Simplicity HTN-3 Clinical Trial to Determine Safety and Efficacy of Renal Denervation System
Pontiac, Mich.—St. Joseph Mercy Oakland (SJMO) has embarked on an investigational study of a medical device leading to a revolutionary treatment for hypertension (high blood pressure) in people whose blood pressure is not controlled, despite treatment with multiple medications. SJMO is one of five sites in Southeast Michigan and 90 across the U.S. participating in the study.
Sponsored by Medtronic, the Symplicity HTN-3 study will focus on the safety and efficacy of the company’s Symplicity © Renal Denervation (RDN) System™ using an experimental medical device called the Symplicity ® Catheter System ™.
In earlier Symplicity HTN-1 and HTN-2 studies in Europe and Australia, this approach was found to substantially reduce blood pressure. The Symplicity HTN-3 trial is designed to build upon that evidence and support the application for approval in the U.S.
“These early clinical studies have demonstrated significant decreases in blood pressure among those with hypertension,” said Kirit Patel, MD, principal investigator and chair of the SJMO Division of Cardiology. “RDN has the potential to revolutionize the treatment of hypertension.”
In addition to Dr. Patel, the SJMO clinical trial team includes: Sue Oblak, BSN, RN, research study coordinator; and physicians: Medical Director of Peripheral Vascular Intervention Michele DeGregorio, MD; Nishit Choksi, MD; Usman Master, MD; and Kalyana Ramamurthi, MD, co-investigators.
Generally, patients with high blood pressure are treated with medications and advised to make lifestyle changes. However, some patients have a difficult time tolerating the side effects of or are not responding to medications and require another treatment option. These side effects can include: weakness, fatigue, pain, insomnia, rash, dizziness, irregular heartbeat, fever, headaches, diarrhea and heartburn.
The kidneys and renal nerves play a major role in blood pressure regulation. The renal nerves communicate information from the kidney to the brain and vice versa. In people with high blood pressure, the renal nerves are hyperactive, thereby raising blood pressure and possibly damaging the heart, kidney and blood vessels.
RDN is a minimally invasive, catheter-based procedure. A catheter is inserted in the renal arteries, delivering low-power radiofrequency energy that quiets hyperactive nerves that line the walls of the arteries leading to the kidneys, resulting in a possible reduction in blood pressure and protection of the heart, kidney and blood vessels from further damage. The targeted nerves are part of the sympathetic nervous system, which has been found to play a central role in blood pressure regulation.
A total of 530 treatment-resistant hypertension patients are expected to participate in the study.
Eligible subjects will be randomly assigned to one of two groups: a treatment group that will be treated with the RDN procedure or a control group of patients who will not be treated. However, subjects in both groups will continue to take their prescribed blood pressure medications. Subjects will not be told to which group they are assigned and will remain in the hospital overnight for observation, and their medications will not be changed unless medically necessary.
All subjects will be informed of what group they were assigned to six months after the procedure and those that were in the control group will be offered the procedure at that time.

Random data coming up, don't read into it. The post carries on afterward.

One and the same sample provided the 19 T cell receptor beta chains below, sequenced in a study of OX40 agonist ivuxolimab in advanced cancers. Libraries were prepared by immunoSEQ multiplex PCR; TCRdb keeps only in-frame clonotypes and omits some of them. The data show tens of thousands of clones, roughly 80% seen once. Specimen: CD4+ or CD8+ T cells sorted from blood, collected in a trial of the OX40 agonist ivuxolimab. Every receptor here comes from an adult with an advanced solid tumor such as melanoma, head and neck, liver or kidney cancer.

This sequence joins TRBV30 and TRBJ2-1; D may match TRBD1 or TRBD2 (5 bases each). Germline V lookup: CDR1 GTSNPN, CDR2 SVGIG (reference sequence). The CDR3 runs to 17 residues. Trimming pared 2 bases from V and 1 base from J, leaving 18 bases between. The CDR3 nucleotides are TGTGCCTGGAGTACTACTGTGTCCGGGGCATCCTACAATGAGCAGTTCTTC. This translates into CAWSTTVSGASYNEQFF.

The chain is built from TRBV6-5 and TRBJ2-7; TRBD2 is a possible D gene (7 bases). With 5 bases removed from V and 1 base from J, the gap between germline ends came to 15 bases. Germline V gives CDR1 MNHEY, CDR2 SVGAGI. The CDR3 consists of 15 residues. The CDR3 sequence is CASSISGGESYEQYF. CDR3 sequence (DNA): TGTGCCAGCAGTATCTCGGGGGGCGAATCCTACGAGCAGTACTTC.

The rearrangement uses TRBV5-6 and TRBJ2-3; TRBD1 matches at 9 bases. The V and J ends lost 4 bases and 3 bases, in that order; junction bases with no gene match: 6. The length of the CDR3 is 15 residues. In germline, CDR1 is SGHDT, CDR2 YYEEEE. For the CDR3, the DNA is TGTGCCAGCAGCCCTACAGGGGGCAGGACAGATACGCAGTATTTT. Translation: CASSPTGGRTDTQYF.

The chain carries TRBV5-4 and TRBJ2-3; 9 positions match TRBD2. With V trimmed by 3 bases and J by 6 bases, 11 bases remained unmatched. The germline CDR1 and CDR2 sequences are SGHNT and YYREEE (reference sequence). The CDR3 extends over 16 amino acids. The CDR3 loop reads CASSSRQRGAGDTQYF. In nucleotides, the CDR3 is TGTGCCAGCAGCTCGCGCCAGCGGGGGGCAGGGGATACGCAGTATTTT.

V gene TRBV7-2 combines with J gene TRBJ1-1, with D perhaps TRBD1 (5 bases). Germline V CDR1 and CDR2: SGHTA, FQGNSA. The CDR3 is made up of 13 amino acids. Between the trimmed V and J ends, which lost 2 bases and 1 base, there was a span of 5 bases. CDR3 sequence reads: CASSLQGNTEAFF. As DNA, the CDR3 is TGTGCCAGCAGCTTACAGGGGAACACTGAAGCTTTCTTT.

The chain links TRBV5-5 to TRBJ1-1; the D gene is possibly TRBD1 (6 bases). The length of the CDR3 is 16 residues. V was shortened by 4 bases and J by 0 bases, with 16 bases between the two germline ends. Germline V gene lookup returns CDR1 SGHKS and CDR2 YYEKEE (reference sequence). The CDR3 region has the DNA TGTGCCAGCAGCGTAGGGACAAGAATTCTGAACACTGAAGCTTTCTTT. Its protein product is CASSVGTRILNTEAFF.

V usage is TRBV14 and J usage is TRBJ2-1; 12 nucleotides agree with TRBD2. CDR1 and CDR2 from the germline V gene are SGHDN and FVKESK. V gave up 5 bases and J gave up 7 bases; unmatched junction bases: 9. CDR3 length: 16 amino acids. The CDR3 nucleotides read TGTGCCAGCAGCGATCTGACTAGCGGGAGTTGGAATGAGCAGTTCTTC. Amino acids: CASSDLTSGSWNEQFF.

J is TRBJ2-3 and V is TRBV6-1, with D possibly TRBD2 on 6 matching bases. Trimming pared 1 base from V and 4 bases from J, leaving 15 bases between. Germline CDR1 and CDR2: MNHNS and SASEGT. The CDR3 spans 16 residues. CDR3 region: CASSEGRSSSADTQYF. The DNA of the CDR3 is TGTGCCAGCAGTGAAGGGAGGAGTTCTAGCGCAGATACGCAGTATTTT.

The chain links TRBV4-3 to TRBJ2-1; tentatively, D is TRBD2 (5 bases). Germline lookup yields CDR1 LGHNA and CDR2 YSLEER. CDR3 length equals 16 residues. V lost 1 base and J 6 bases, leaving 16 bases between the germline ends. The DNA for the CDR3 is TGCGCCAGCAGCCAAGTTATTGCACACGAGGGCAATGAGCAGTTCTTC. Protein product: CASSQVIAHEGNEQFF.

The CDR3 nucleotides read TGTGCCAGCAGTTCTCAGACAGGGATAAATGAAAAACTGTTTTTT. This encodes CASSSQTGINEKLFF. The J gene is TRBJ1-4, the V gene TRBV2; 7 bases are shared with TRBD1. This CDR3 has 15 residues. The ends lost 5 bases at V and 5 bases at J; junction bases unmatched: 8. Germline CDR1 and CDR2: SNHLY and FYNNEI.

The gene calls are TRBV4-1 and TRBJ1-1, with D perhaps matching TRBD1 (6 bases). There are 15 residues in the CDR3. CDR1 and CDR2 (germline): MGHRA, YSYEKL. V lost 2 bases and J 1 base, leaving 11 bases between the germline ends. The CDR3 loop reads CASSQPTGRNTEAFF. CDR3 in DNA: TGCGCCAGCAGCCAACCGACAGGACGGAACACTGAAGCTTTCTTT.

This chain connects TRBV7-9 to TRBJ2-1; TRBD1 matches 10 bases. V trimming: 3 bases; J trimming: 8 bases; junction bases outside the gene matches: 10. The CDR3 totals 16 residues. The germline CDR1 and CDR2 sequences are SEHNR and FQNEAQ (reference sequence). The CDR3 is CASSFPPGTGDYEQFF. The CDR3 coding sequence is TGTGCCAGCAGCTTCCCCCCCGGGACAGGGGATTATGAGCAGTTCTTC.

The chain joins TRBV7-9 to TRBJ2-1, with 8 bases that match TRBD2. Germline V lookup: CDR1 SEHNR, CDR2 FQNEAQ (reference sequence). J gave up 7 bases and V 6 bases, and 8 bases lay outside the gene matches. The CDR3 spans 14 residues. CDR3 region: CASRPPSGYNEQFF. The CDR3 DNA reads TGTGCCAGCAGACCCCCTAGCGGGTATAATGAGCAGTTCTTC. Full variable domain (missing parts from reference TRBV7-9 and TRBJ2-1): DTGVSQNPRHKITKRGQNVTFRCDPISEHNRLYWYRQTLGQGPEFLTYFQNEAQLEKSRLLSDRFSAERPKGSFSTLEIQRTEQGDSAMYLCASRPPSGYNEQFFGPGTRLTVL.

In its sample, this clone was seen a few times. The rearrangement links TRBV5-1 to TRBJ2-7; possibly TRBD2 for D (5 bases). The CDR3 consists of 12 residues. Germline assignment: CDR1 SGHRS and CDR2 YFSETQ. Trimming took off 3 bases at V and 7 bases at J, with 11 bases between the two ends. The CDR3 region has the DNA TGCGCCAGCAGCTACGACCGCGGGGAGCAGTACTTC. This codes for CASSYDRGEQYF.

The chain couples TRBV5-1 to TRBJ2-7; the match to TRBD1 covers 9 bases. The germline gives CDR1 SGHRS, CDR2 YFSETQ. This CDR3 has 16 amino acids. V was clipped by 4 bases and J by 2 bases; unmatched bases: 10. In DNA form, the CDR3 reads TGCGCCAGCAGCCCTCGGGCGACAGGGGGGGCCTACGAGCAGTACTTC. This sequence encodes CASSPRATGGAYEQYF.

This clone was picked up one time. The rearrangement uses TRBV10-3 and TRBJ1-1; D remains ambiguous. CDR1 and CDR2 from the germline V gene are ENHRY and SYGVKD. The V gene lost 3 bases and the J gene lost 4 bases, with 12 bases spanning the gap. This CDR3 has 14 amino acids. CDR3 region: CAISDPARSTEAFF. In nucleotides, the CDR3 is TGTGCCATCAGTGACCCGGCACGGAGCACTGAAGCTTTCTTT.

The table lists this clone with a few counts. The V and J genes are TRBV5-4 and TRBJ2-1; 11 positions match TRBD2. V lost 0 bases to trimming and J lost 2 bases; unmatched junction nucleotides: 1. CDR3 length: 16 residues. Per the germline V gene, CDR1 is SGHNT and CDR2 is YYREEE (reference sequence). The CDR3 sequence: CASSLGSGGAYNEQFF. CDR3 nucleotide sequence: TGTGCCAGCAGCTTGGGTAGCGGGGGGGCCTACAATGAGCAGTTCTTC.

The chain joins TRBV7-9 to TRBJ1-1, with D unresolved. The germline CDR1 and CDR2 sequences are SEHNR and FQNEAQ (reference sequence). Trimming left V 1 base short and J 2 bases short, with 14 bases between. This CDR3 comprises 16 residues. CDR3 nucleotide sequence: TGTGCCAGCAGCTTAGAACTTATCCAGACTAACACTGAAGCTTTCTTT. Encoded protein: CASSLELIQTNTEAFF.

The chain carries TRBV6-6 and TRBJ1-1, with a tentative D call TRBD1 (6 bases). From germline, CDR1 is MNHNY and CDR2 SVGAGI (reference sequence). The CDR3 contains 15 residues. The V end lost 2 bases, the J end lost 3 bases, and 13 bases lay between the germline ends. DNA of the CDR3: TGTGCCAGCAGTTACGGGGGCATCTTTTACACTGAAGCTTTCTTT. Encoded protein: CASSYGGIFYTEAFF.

“This is the most exciting study of hypertension in a long time,” said Dr. Patel. “To date, the data has been overwhelmingly positive.”
Heart disease is the leading cause of death among men and women in the U.S. One in three adults or 68 million people have high blood pressure, which is associated with an increased risk of heart attack, stroke, heart failure, kidney disease and death.
Patients who wish to participate in the study:
For information about the study, contact Oblak at 248-858-6962.
About St. Joseph Mercy Oakland
St. Joseph Mercy Oakland is a 443-bed comprehensive, community, teaching hospital and a long-time leader in health care in Oakland County. Founded in 1927 by the Sisters of Mercy, St. Joseph Mercy Oakland has won numerous local and national awards for patient safety, quality and performance, and consistently ranks in the top 10 percent of hospitals nationwide. A member of the Saint Joseph Mercy Health System, St. Joseph Mercy Oakland is a technologically leading hospital that combines advanced medicine and personal care to assist patients on their path to wellness. With dedicated physicians, nurses and hospital staff committed to providing quality care throughout the patient stay, St. Joseph Mercy Oakland has truly personalized the patient care experience.
About Saint Joseph Mercy Health System
Saint Joseph Mercy Health System (SJMHS) is a newly expanded health care organization serving southeast Michigan. Health coverage spans six counties, including Livingston, Macomb, Oakland, St. Clair, Washtenaw and Wayne. It includes 537-bed St. Joseph Mercy in Ann Arbor, 443-bed St. Joseph Mercy Oakland in Pontiac, 304-bed St. Mary Mercy in Livonia, 136-bed St. Joseph Mercy Livingston in Howell, 119-bed St. Joseph Mercy Port Huron, 113-bed Chelsea Community Hospital and 74-bed St. Joseph Mercy Saline. Combined, the seven hospitals are licensed for 1,726 beds, have five outpatient health centers, seven urgent care facilities, more than 25 specialty centers; employ more than 14,000 individuals and have a medical staff of nearly 2,700 physicians.
A member of Trinity Health, the nation’s fourth largest Catholic health care organization, SJMHS is committed to providing a remarkable patient experience by using leading edge technology in a comforting and healing environment. As a mission-based organization, Saint Joseph Mercy Health System provides approximately $100 million in community benefit to the communities it serves each year.